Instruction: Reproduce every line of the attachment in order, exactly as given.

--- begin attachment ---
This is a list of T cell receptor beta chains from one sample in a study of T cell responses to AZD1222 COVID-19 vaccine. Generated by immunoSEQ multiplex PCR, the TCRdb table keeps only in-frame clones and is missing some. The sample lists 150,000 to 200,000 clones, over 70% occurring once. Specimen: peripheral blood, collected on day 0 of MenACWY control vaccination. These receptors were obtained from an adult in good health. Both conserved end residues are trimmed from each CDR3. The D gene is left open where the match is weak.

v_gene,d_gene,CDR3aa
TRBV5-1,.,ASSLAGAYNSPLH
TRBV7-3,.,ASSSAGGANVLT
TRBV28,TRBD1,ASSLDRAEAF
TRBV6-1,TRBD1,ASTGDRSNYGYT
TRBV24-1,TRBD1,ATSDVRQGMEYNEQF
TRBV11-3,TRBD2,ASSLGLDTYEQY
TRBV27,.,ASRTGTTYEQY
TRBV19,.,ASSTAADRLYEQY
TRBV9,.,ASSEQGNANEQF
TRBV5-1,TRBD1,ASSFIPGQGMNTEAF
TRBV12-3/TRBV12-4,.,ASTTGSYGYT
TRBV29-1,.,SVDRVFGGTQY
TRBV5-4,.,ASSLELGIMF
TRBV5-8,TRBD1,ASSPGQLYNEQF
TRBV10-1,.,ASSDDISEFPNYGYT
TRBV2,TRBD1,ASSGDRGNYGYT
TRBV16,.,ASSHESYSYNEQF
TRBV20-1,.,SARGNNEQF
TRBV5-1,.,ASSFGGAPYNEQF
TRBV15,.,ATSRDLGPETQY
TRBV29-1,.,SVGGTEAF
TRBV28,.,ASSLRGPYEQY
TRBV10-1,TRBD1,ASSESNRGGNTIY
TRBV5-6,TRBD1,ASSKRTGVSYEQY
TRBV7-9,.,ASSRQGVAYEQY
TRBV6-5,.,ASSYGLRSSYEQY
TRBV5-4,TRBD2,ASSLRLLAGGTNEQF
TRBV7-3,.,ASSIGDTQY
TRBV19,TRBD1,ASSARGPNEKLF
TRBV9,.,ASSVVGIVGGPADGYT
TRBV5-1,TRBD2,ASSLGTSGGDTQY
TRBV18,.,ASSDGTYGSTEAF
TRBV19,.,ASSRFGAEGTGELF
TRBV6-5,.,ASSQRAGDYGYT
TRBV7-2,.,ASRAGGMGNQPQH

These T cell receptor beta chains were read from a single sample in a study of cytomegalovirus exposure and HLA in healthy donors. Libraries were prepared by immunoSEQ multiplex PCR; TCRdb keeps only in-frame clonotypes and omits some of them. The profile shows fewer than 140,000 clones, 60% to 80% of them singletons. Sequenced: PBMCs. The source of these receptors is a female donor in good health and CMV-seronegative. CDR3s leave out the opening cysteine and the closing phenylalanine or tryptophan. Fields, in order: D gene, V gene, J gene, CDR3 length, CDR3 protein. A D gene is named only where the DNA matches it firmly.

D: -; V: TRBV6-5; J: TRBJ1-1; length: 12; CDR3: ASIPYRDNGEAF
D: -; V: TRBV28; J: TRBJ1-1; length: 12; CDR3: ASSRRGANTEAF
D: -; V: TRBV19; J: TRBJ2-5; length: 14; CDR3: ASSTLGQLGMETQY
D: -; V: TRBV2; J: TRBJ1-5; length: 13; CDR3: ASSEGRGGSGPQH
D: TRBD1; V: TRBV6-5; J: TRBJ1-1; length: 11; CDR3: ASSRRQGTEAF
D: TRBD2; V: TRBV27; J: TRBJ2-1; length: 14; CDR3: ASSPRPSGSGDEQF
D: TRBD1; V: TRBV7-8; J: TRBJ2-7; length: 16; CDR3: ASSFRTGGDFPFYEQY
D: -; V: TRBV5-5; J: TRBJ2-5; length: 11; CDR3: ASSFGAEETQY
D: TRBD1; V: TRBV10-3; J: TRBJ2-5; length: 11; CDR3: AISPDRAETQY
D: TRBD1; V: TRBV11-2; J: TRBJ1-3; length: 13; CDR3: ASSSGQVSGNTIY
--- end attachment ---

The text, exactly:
This is a list of T cell receptor beta chains from one sample in a study of T cell responses to AZD1222 COVID-19 vaccine. Generated by immunoSEQ multiplex PCR, the TCRdb table keeps only in-frame clones and is missing some. The sample lists 150,000 to 200,000 clones, over 70% occurring once. Specimen: peripheral blood, collected on day 0 of MenACWY control vaccination. These receptors were obtained from an adult in good health. Both conserved end residues are trimmed from each CDR3. The D gene is left open where the match is weak.

v_gene,d_gene,CDR3aa
TRBV5-1,.,ASSLAGAYNSPLH
TRBV7-3,.,ASSSAGGANVLT
TRBV28,TRBD1,ASSLDRAEAF
TRBV6-1,TRBD1,ASTGDRSNYGYT
TRBV24-1,TRBD1,ATSDVRQGMEYNEQF
TRBV11-3,TRBD2,ASSLGLDTYEQY
TRBV27,.,ASRTGTTYEQY
TRBV19,.,ASSTAADRLYEQY
TRBV9,.,ASSEQGNANEQF
TRBV5-1,TRBD1,ASSFIPGQGMNTEAF
TRBV12-3/TRBV12-4,.,ASTTGSYGYT
TRBV29-1,.,SVDRVFGGTQY
TRBV5-4,.,ASSLELGIMF
TRBV5-8,TRBD1,ASSPGQLYNEQF
TRBV10-1,.,ASSDDISEFPNYGYT
TRBV2,TRBD1,ASSGDRGNYGYT
TRBV16,.,ASSHESYSYNEQF
TRBV20-1,.,SARGNNEQF
TRBV5-1,.,ASSFGGAPYNEQF
TRBV15,.,ATSRDLGPETQY
TRBV29-1,.,SVGGTEAF
TRBV28,.,ASSLRGPYEQY
TRBV10-1,TRBD1,ASSESNRGGNTIY
TRBV5-6,TRBD1,ASSKRTGVSYEQY
TRBV7-9,.,ASSRQGVAYEQY
TRBV6-5,.,ASSYGLRSSYEQY
TRBV5-4,TRBD2,ASSLRLLAGGTNEQF
TRBV7-3,.,ASSIGDTQY
TRBV19,TRBD1,ASSARGPNEKLF
TRBV9,.,ASSVVGIVGGPADGYT
TRBV5-1,TRBD2,ASSLGTSGGDTQY
TRBV18,.,ASSDGTYGSTEAF
TRBV19,.,ASSRFGAEGTGELF
TRBV6-5,.,ASSQRAGDYGYT
TRBV7-2,.,ASRAGGMGNQPQH

These T cell receptor beta chains were read from a single sample in a study of cytomegalovirus exposure and HLA in healthy donors. Libraries were prepared by immunoSEQ multiplex PCR; TCRdb keeps only in-frame clonotypes and omits some of them. The profile shows fewer than 140,000 clones, 60% to 80% of them singletons. Sequenced: PBMCs. The source of these receptors is a female donor in good health and CMV-seronegative. CDR3s leave out the opening cysteine and the closing phenylalanine or tryptophan. Fields, in order: D gene, V gene, J gene, CDR3 length, CDR3 protein. A D gene is named only where the DNA matches it firmly.

D: -; V: TRBV6-5; J: TRBJ1-1; length: 12; CDR3: ASIPYRDNGEAF
D: -; V: TRBV28; J: TRBJ1-1; length: 12; CDR3: ASSRRGANTEAF
D: -; V: TRBV19; J: TRBJ2-5; length: 14; CDR3: ASSTLGQLGMETQY
D: -; V: TRBV2; J: TRBJ1-5; length: 13; CDR3: ASSEGRGGSGPQH
D: TRBD1; V: TRBV6-5; J: TRBJ1-1; length: 11; CDR3: ASSRRQGTEAF
D: TRBD2; V: TRBV27; J: TRBJ2-1; length: 14; CDR3: ASSPRPSGSGDEQF
D: TRBD1; V: TRBV7-8; J: TRBJ2-7; length: 16; CDR3: ASSFRTGGDFPFYEQY
D: -; V: TRBV5-5; J: TRBJ2-5; length: 11; CDR3: ASSFGAEETQY
D: TRBD1; V: TRBV10-3; J: TRBJ2-5; length: 11; CDR3: AISPDRAETQY
D: TRBD1; V: TRBV11-2; J: TRBJ1-3; length: 13; CDR3: ASSSGQVSGNTIY